Challenging UK sanctions designations under SAMLA 2018
Produced in partnership with John Binns of BCL Solicitors LLP

The following Corporate Crime practice note produced in partnership with John Binns of BCL Solicitors LLP provides comprehensive and up to date legal information covering:

  • Challenging UK sanctions designations under SAMLA 2018
  • The impact of a sanctions designation
  • Sanctions designations under SAMLA 2018
  • The basis of SAMLA 2018 sanctions designations
  • UN-named persons
  • Required conditions for a designation
  • Designation by description
  • How to approach challenging sanctions designations
  • The legality of UK sanctions regulations
  • Specification of activity
  • More...

Challenging UK sanctions designations under SAMLA 2018

This Practice Note explains the UK domestic sanctions regime under the Sanctions and Anti-Money Laundering Act 2018 (SAMLA 2018). This regime was implemented to ensure the UK has a robust sanctions regime after the UK leaves the EU (Brexit) and enables the UK to impose financial sanctions, immigration sanctions, trade sanctions, aircraft sanctions, shipping sanctions and other sanctions needed to comply with United Nations (UN) sanctions obligations. Those UK sanctions made under SAMLA 2018 which replaced EU or UN sanctions were brought into force fully at the end of the implementation period (IP completion day). For further guidance, see Practice Note: Development of sanctions regime in the UK post Brexit—timeline.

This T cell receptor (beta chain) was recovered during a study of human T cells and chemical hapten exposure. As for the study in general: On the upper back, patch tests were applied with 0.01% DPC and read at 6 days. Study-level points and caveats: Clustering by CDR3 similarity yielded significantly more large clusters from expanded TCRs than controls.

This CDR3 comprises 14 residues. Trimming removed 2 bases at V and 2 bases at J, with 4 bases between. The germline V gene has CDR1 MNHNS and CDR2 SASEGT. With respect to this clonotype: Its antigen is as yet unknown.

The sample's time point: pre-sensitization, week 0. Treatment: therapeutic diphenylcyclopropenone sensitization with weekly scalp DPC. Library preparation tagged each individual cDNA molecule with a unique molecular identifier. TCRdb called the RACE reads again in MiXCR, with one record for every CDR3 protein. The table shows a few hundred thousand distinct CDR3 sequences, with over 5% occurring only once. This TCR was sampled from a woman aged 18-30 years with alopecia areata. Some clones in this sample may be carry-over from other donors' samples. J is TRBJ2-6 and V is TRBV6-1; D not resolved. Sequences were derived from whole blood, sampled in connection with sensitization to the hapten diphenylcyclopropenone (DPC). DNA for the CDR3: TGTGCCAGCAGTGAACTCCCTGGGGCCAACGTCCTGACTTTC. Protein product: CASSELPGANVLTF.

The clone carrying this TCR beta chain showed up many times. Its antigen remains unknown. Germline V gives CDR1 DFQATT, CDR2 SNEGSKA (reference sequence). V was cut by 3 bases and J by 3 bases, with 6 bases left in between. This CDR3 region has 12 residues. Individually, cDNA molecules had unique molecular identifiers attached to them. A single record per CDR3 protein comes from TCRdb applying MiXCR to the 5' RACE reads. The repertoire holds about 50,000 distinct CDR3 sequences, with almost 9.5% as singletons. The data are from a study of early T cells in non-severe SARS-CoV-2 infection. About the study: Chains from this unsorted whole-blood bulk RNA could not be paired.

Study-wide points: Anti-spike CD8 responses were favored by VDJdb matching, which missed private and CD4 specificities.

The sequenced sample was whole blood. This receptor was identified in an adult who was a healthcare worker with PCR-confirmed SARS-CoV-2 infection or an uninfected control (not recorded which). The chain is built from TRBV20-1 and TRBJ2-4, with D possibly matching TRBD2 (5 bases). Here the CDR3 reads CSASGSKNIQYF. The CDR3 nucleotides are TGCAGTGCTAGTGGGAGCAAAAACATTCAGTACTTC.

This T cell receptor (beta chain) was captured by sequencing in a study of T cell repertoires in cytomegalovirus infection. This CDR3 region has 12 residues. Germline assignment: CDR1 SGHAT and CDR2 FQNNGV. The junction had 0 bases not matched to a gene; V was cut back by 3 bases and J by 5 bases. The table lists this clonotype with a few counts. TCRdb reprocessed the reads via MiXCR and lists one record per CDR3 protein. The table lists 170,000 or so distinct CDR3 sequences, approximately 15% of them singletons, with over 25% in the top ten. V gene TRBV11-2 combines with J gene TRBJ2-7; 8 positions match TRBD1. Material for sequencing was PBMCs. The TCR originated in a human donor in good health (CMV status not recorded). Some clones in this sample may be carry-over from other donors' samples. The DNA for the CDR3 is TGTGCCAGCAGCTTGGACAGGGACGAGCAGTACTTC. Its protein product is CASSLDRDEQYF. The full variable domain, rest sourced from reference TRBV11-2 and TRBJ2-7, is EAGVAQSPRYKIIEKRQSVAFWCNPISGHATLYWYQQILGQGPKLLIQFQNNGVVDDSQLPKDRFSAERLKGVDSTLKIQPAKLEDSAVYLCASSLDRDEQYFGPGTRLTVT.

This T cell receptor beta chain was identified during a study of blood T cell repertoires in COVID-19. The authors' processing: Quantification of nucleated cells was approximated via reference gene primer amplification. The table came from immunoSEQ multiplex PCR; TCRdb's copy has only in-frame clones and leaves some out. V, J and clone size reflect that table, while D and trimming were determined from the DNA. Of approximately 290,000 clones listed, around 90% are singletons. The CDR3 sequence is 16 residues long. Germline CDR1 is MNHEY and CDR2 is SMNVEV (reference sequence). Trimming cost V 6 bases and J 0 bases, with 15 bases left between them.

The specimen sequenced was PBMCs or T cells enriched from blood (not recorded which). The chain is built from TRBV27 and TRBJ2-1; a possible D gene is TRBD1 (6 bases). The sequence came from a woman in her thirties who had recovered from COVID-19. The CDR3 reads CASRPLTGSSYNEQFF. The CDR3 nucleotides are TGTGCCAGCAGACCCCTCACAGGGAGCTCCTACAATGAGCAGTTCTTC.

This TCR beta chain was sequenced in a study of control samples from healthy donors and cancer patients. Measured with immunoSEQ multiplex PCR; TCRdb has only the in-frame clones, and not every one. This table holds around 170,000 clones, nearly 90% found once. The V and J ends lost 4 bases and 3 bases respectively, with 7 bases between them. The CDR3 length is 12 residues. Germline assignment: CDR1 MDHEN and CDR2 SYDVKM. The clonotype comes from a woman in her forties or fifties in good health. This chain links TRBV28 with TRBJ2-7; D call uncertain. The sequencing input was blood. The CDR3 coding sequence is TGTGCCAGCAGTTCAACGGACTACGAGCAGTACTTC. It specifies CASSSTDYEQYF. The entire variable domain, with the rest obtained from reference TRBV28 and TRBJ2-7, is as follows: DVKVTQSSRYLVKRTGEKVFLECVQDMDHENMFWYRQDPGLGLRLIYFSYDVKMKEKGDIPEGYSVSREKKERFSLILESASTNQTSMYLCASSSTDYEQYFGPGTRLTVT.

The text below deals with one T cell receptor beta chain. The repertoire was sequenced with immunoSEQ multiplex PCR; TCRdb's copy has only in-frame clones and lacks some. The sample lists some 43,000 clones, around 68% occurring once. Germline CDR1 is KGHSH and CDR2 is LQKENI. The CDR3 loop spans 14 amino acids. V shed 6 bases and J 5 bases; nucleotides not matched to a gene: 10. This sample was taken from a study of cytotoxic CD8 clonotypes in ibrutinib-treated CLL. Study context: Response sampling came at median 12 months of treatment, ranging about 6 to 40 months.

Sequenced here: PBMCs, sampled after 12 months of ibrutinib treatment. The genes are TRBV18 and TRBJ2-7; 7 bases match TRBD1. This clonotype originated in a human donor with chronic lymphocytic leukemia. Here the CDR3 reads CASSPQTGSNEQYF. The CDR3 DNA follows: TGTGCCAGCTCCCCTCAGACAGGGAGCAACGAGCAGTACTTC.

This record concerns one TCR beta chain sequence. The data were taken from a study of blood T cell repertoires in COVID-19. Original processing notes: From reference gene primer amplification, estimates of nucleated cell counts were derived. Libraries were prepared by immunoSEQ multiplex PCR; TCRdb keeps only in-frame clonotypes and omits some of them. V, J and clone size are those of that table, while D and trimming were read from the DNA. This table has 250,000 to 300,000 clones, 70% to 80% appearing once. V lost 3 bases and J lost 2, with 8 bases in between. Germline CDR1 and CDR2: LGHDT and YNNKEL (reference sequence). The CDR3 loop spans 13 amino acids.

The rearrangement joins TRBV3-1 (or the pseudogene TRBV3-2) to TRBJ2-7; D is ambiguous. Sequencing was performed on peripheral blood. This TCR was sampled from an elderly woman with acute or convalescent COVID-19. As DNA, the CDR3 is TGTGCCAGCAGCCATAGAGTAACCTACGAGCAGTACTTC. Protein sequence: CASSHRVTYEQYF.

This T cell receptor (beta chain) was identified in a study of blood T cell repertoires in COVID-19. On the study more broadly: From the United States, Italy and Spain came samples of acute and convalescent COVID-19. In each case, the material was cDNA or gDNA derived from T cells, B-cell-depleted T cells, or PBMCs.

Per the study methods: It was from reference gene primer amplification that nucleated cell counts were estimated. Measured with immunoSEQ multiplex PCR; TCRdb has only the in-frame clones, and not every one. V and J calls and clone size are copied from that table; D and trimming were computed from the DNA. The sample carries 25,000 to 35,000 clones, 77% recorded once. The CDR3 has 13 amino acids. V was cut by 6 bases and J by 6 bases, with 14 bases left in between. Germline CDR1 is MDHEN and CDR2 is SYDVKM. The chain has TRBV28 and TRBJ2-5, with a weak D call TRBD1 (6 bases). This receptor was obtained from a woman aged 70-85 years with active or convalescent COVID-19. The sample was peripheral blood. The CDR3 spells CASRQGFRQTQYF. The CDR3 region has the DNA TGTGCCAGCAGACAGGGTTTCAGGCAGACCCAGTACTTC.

SAMLA 2018 also contains provisions that allow the UK to create a sanctions regime for purposes that would provide accountability for or be a deterrent to ‘gross violations of human rights’ (conduct that is, broadly speaking, connected with political torture), or otherwise promote compliance with human rights law or respect for human rights, popularly referred to as ‘Magnitsky sanctions’. The UK’s human rights sanctions regime was implemented by the Global Human Rights Sanctions Regulations 2020, SI 2020/680. This regime came into force on 6 July 2020.

For information on the UK domestic sanctions regime under SAMLA 2018, see Practice Notes: The UK sanctions framework under SAMLA 2018 and UK sanctions

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